It seems lately, every time I turn on the computer or pick up a book or magazine, I’m reading someone’s take on the story of the wayward son. This simple narrative is multi-dimensional; a richness and depth bubbles under the surface awaiting discovery.
Here’s blogger Michael Krahn‘s take on it which he titled:
8 Traits Of An Older Brother
In our haste to name things, we often call the parable found in Luke 15 “The Parable of the Prodigal Son” but the parable is as much about the older brother as it is the younger. In fact some (like Tim Keller) would argue that it is actually MORE about the older brother.
If you grew up in the church – like I did – you are probably more like the older brother. Here is a list of traits that I can certainly identify with.
1. We think highly of ourselves
We think so highly of ourselves that we expect God to think like us instead of the other way around. Grace doesn’t work according to our logic. It doesn’t make sense to us that it does two things simultaneously:
1. It overlooks wrong
2. While it transforms repentant sinners
“It can’t do both – it’s not fair! Prodigals can come back but we should never forget what they’ve done. If we do they’ll think they can do it again without consequence!”
2. We have a “good reputation”
We’re thought of (by others and ourselves) as “good”… not having major faults… not really struggling with sin. The reality is that we’re just better at hiding these things.
3. We take pride in our consistency
We’ve been here the whole time, going to church! We’ve had to sit through all the poorly performed worship songs, all the badly delivered sermons. Those prodigals need to do the same before we can see them as equals!
4. We save our freedom for future reward
Prodigals use their freedom to experience and consume. This is the path of self-discovery. Their thinking is that unused freedom is wasted freedom.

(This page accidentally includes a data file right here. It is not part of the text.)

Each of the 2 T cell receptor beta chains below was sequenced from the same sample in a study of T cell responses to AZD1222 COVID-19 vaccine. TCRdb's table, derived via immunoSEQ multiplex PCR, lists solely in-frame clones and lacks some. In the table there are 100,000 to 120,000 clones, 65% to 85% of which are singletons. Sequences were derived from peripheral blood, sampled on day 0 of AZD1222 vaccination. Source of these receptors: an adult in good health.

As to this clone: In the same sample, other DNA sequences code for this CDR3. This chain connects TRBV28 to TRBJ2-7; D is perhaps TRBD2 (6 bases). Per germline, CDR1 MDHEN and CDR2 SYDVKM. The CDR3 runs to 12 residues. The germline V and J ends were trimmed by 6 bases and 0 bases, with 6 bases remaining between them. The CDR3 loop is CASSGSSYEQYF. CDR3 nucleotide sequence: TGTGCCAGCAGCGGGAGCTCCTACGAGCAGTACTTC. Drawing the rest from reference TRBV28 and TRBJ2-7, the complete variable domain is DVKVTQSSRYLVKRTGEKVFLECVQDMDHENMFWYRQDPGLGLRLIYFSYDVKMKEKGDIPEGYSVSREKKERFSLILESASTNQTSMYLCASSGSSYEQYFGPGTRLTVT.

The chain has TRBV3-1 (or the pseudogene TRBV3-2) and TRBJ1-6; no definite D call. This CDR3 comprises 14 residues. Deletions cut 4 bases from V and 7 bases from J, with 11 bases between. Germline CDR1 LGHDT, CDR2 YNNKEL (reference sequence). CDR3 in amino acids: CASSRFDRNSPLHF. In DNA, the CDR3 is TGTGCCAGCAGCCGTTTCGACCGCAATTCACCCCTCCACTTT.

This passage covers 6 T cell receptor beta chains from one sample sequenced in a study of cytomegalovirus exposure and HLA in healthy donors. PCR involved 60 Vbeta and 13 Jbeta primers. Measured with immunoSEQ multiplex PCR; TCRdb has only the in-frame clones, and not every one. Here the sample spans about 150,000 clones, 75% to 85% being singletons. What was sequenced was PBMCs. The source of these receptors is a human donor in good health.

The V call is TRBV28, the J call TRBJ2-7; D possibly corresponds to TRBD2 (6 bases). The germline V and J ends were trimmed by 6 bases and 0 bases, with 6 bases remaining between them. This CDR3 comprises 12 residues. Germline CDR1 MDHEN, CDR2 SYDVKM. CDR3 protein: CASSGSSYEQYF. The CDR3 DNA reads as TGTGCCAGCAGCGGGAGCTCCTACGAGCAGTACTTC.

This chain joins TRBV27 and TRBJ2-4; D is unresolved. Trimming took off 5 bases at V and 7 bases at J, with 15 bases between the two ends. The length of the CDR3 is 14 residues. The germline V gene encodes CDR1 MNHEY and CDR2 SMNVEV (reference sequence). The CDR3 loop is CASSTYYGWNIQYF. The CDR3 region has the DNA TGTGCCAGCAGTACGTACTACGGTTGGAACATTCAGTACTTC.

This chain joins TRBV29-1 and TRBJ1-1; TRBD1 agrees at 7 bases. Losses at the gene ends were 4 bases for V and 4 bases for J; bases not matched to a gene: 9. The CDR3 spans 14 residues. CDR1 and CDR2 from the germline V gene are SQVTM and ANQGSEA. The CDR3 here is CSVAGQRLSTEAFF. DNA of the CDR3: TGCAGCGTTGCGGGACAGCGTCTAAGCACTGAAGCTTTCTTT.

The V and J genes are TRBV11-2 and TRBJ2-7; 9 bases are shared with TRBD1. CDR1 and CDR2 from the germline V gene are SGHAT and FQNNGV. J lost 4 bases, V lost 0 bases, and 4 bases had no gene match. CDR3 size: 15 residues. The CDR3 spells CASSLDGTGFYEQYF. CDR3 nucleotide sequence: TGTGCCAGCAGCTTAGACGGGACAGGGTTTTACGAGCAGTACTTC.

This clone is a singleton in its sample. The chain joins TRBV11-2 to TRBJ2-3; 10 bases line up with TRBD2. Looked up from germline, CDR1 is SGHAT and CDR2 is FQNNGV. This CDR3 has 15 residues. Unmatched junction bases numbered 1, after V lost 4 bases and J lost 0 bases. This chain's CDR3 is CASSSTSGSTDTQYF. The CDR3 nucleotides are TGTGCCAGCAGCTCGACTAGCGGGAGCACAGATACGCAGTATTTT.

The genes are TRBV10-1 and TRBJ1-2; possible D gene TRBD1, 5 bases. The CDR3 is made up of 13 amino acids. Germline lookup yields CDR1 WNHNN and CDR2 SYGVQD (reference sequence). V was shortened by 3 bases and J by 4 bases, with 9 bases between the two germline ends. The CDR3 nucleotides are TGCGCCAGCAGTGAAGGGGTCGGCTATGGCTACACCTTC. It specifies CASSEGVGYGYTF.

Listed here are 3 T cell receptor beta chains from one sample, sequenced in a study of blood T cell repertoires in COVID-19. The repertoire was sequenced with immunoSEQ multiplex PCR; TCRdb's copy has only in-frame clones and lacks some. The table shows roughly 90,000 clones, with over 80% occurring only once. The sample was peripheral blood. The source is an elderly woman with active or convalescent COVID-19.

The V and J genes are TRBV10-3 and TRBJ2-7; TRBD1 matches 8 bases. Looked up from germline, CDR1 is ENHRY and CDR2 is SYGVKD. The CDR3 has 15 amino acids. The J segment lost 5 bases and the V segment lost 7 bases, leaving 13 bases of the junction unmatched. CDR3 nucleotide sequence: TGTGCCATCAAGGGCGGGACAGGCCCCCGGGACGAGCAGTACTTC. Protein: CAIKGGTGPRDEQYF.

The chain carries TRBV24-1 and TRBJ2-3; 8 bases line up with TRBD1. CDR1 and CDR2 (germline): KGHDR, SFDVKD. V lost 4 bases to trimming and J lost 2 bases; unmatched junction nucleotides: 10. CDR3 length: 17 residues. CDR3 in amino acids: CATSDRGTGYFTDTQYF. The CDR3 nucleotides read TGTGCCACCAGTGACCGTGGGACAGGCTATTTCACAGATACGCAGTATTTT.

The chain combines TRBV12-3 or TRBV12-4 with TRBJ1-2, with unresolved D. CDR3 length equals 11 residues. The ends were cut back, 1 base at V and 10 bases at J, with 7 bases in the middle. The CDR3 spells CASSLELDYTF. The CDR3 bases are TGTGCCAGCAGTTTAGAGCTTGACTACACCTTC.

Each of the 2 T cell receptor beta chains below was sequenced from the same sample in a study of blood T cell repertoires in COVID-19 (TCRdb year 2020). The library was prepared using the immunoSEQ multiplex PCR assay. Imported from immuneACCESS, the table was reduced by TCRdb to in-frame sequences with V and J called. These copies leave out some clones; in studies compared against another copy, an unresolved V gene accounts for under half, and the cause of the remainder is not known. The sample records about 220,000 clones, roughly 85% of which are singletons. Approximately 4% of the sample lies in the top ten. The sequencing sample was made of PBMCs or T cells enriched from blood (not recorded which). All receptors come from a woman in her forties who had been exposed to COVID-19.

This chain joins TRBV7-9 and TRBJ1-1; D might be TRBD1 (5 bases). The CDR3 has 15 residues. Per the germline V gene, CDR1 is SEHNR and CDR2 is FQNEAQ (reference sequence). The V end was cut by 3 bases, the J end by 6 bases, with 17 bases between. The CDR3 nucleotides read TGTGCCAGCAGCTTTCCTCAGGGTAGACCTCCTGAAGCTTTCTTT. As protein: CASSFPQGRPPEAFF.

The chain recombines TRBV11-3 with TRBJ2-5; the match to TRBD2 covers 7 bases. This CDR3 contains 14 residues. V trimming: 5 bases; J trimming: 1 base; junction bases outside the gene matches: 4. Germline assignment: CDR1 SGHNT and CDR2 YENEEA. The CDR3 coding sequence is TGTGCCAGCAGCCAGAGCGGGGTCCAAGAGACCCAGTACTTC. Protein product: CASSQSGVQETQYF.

Older brothers resist using their freedom. Instead we save it up, thinking of it as an investment that will compound like money saved inside a mutual fund, doubling in size every 10 years or so. Our thinking is that freedom used NOW is freedom wasted and that by saving and sacrificing now we’ll have more and will be able to get more later than we ever could now. Self-denial now in exchange for lavish self-indulgence later.
5. We need prodigals to make us look better
Older brothers need prodigals because they provide us with an easy comparison to rise above. “Your extravagant sin makes me look better – it takes the attention off my minor faults. Thank you!”
When the father says, “He was dead but now he’s alive!” we mutter, “I wish he was still dead. It was better for me that way.”
6. We harbor unacknowledged envy
When the prodigal returns, his life is turned upside-down because he discovers that his father loves by different rules than he does. He has been out doing all the things that the older brother, in truth, would also love to be doing but doesn’t because he believes he is storing up extra grace for himself.
Is this perhaps one reason why we too react badly when a prodigal returns? Do we harbor some envy at the life of wine, women, and song (or “wine coolers, firemen, and dance music” for the ladies) they’ve experienced?
It causes us to question: What has all my self-denial been good for?!?!
7. We think God owes us
Because of this we sometimes see grace as a bit of a rip-off. Partly because we don’t think we need very much of it, but also because grace dictates that obedience can never be a way to obtain rights.
If your perception of your relationship with God is that you think you’ve earned something or that you’ve done so much good that God owes you something, you are in danger. This is typical older brother thinking.
8. We are likely to be punitive
We take a punitive position on prodigals. We say that they need to pay for what they’ve done – in essence to pay their way up to our status level. But that’s not the way grace works. If it did it wouldn’t be grace.
On the rare occasion that a prodigal returns, do they see in you a father waiting with open arms or the scowling face of an older brother?
by Michael Krahn.